Last week I shared with you two cases the Texas commissioner of education rendered a decision on regarding Texas Education Code Section 21.404, which covers teachers’ planning and preparation period. The first, William Strater v. Houston ISD, occurred in 1986, and the second, Linda Chaffin v. Los Fresnos ISD, in 1990.

In the Spring 2016 issue of Texas Teacher, a magazine published by Texas AFT, four more-recent cases were mentioned:

1. Canutillo Educators Association v. Canutillo ISD. No. 042-R10-203. The commissioner of education ruled on this case in 2010. According to Texas Teacher, teachers at the school in question had their personal planning and preparation time while students went to P.E. Then, administrators told the teachers they would have to begin tutoring some students while others were in P.E. and that their planning period would take place after school. The commissioner of education ruled in the teachers’ favor because the teachers’ planning and preparation period must be during the “instructional day,” defined as the time when students are at school receiving instruction where the teachers are located.

2. Alicia Gonzales v. South San Antonio ISD. No. 086-R10-704. The commissioner of education ruled on this case in 2007. In this case, Alicia Gonzales’ principal habitually called her into meetings during her planning and preparation time, and she received a reprimand for missed meetings. The commissioner of education ruled in Gonzales’ favor because her attendance at these meetings was not voluntary, as evidenced by the fact that she was reprimanded for not attending, thus violating TEC Section 21.404.

3. Selene Carbajal v. El Paso ISD. No. 035-R10-0308. The commissioner of education ruled on this case in 2012. Selene Carbajal, a high school teacher, started her day at one campus and ended her day at another. Administrators scheduled her planning period at the second school, after the school day ended, though school was still in session at the first school. Robert Scott, Texas commissioner of education at the time, ruled in Carbajal’s favor, because, as mentioned earlier, a teacher’s planning and preparation period must be during the “instructional day,” and the instructional day is defined as the time during which students are in school receiving instruction where the teacher is. Since Carbajal ended her day at the second campus, the “instructional day” in question would thus follow the schedule at that campus. In his decision, Scott wrote, “Since the Petitioner’s planning and preparation time did not occur during the time the students at the school where she was at (sic) were receiving instruction, Respondent violated Texas Education Code section 21.404.” He further wrote, “Respondent is required to provide Petitioner with planning and preparation time that occurs during the time students at the school where she is at (sic) are receiving instruction.”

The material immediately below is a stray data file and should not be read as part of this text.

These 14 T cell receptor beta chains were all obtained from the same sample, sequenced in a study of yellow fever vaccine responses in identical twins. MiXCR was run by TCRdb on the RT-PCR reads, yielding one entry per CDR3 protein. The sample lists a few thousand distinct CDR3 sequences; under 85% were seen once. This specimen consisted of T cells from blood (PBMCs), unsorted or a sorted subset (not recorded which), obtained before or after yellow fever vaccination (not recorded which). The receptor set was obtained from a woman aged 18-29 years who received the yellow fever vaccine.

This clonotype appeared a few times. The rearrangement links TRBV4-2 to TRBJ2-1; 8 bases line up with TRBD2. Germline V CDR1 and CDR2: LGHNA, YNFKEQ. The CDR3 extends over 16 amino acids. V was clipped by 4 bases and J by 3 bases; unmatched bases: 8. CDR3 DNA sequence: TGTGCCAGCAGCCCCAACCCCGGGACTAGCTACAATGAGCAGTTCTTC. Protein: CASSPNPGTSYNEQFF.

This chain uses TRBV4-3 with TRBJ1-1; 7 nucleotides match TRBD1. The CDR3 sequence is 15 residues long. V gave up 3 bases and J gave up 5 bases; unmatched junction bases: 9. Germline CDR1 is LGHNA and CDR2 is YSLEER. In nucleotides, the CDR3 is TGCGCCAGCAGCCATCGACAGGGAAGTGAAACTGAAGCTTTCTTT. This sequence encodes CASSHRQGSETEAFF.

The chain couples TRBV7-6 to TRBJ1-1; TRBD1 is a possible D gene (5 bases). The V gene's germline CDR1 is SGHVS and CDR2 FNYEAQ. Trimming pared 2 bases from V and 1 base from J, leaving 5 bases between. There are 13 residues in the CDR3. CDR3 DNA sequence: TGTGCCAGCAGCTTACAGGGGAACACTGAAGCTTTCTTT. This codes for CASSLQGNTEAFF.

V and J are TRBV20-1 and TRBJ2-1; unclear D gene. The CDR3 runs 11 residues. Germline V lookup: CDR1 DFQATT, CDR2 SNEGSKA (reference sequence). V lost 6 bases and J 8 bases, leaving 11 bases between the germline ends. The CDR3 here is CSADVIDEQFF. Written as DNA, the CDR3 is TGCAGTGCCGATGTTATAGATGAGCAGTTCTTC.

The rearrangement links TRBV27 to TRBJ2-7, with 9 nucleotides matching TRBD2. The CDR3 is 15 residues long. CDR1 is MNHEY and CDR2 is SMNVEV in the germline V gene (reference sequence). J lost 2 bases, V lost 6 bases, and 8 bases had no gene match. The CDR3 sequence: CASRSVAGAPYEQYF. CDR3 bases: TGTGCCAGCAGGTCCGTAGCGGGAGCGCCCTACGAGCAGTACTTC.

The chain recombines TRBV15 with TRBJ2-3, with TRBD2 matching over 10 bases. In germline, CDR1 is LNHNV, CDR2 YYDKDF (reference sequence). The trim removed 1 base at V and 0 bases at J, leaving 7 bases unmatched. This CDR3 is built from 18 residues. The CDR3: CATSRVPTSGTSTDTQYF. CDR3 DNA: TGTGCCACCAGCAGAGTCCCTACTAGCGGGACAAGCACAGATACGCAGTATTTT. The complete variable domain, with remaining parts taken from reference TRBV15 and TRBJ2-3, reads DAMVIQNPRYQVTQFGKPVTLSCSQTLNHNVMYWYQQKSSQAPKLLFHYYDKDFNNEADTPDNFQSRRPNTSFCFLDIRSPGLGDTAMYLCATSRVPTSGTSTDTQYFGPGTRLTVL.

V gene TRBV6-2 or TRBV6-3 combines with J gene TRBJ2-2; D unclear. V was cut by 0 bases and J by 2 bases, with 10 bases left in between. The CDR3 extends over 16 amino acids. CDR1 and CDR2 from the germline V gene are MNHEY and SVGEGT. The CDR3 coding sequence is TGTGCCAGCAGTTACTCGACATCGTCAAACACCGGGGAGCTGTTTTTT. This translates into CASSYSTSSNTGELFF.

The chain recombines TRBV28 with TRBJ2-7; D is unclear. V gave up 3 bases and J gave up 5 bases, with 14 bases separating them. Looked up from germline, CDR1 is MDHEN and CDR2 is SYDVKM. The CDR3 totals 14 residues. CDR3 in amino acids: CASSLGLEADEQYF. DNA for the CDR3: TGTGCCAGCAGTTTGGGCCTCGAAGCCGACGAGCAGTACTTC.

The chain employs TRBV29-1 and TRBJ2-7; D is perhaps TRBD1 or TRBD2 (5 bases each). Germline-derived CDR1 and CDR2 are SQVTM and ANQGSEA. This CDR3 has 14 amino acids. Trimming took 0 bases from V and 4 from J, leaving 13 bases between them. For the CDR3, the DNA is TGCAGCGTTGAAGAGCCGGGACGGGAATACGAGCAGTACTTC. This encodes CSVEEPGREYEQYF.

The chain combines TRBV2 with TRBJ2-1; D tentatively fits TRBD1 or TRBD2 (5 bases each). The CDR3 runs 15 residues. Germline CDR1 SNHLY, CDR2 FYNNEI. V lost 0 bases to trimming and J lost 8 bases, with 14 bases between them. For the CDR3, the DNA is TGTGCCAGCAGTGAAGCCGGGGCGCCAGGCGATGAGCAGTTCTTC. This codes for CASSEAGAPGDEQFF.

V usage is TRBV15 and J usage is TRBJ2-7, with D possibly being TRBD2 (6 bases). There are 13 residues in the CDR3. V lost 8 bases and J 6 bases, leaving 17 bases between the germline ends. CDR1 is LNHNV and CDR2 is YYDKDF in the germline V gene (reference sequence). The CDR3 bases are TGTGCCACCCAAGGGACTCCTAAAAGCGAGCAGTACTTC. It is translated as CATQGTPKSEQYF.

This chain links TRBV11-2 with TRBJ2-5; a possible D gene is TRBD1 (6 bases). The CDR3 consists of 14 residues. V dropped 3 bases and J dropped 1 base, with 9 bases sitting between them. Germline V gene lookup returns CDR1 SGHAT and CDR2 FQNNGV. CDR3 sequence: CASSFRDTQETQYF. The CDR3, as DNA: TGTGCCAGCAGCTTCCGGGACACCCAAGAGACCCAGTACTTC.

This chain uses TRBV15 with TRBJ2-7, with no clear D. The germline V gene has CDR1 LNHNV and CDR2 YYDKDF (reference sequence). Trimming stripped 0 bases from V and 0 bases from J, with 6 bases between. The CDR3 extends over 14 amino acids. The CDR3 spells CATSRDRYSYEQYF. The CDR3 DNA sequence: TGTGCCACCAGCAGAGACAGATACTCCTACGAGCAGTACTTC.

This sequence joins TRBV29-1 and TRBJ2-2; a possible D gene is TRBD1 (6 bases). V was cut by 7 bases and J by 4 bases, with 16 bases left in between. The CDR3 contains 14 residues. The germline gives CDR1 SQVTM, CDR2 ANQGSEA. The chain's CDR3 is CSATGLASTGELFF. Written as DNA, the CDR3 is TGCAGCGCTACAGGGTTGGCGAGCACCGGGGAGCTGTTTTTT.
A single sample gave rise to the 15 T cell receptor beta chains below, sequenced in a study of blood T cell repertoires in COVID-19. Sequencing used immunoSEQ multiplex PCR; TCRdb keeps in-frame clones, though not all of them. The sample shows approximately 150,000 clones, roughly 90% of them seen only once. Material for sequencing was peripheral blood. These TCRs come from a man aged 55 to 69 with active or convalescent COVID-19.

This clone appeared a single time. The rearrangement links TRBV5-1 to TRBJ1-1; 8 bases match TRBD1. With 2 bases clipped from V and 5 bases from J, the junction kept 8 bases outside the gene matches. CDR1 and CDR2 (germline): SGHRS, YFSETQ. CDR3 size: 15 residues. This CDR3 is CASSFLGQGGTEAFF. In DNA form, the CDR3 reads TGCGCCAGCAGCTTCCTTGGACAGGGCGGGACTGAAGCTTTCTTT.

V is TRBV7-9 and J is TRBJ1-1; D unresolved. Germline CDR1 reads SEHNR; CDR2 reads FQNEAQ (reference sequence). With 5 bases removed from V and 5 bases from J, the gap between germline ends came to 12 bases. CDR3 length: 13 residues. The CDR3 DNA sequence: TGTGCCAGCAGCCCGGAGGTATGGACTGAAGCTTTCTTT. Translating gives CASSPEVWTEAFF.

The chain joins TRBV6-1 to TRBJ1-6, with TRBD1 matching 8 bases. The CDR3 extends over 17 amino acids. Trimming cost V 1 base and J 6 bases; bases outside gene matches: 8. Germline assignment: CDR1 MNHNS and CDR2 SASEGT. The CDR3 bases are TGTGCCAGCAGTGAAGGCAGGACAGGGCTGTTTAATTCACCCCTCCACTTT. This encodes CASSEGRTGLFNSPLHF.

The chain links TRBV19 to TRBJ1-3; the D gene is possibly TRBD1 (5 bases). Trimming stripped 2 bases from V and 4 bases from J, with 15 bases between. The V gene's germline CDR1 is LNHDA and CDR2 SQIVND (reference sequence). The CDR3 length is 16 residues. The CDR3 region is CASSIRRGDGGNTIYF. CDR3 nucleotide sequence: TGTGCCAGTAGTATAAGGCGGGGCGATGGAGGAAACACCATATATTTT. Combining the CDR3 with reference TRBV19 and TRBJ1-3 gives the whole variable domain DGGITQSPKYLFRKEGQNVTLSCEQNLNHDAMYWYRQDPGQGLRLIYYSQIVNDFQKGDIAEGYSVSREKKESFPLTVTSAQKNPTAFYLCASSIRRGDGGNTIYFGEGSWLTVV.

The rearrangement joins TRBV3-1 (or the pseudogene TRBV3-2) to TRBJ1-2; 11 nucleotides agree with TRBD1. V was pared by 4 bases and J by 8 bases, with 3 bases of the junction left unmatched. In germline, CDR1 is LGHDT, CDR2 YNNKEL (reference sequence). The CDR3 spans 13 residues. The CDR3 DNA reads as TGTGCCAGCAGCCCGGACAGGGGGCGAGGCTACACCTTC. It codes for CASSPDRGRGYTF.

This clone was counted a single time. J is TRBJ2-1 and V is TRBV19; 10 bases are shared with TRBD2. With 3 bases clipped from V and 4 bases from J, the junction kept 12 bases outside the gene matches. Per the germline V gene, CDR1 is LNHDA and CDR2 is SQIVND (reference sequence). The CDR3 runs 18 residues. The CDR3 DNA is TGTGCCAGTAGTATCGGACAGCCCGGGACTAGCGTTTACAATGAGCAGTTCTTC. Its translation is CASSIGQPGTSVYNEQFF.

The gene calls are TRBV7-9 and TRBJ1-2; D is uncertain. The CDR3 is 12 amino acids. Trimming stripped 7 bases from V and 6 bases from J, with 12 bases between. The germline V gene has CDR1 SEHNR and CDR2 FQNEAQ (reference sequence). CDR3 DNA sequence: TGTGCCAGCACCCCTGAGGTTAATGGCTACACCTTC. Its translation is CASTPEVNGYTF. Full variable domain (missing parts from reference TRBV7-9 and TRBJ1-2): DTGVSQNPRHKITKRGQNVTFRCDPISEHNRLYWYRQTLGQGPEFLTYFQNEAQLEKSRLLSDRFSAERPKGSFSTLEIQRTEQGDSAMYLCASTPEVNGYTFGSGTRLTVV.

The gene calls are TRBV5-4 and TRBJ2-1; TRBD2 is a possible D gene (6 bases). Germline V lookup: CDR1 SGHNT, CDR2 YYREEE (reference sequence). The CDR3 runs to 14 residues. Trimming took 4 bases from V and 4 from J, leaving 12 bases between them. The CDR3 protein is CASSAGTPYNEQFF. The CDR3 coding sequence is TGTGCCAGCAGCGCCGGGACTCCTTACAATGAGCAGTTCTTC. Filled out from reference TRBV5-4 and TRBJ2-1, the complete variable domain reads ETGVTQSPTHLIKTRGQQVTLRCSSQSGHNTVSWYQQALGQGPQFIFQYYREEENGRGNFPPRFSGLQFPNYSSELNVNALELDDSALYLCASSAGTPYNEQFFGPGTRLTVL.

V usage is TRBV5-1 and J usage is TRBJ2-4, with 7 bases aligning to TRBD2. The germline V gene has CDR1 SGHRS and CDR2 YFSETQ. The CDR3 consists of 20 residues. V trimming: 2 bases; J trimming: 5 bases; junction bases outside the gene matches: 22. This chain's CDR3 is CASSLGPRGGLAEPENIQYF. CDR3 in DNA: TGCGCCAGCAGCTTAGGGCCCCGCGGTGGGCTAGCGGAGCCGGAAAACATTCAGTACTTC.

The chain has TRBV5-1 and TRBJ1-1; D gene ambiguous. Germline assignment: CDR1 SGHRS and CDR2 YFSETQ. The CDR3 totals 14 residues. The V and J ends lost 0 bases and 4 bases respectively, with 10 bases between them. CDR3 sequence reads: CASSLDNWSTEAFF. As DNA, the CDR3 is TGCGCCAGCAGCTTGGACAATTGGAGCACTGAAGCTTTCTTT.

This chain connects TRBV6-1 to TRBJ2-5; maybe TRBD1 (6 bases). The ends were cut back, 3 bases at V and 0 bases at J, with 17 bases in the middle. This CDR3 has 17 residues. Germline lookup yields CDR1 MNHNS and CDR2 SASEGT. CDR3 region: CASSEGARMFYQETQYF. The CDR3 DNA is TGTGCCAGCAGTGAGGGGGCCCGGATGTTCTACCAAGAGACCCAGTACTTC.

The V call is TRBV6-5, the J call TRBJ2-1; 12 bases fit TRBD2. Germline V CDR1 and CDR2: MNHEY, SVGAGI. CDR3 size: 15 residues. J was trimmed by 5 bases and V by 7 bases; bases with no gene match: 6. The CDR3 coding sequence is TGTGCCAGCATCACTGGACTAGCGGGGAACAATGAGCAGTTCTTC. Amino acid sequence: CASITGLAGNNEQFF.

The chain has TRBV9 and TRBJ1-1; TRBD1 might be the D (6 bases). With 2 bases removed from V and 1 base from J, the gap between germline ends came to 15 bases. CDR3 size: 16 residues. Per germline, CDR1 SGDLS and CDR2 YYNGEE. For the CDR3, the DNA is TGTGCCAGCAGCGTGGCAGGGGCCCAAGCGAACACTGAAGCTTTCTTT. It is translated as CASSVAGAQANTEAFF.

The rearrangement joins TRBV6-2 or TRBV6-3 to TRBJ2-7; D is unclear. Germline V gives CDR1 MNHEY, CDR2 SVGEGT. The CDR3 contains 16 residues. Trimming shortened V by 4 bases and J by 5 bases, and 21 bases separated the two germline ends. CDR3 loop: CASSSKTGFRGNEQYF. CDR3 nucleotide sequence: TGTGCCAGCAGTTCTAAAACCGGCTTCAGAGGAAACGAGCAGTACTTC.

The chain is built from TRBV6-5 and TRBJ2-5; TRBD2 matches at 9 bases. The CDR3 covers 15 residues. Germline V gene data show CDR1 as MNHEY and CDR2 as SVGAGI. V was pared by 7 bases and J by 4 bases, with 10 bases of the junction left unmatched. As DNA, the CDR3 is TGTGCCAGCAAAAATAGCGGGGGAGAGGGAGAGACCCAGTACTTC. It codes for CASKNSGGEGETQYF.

4. Tommy Bledsoe v. Huntington ISD. No. 033-R10-1103. The commissioner of education ruled on this case in 2014. In this case, Bledsoe’s contract during the previous school year included him teaching during his planning period for additional pay. When the new school year began, Bledsoe learned he would no longer teach an additional class during his planning period, which resulted in a loss of earnings. The commissioner ruled, first of all, that a district cannot exchange a teacher’s planning period for additional pay. Furthermore, the district cannot reduce the amount of money a teacher earned during the previous year unless that teacher is notified of this reduction in pay before the penalty-free resignation date (no later than the 45th day before the first day of instruction).

TEC Section 21.404 and plenty of legal precedent certainly provide more than enough incentive for administrators to provide teachers with at least 45 minutes of personal planning and preparation time each day or, as the TEC reads, at least 450 minutes within each two-week period.

Chris Ardis retired in May of 2013 following a 29-year teaching career. She now helps companies with business communications and social media and works as a sales coordinator for Tony Roma's and Macaroni Grill. Chris can be reached at cardis1022@aol.com. (Photo by Sarina Manahan)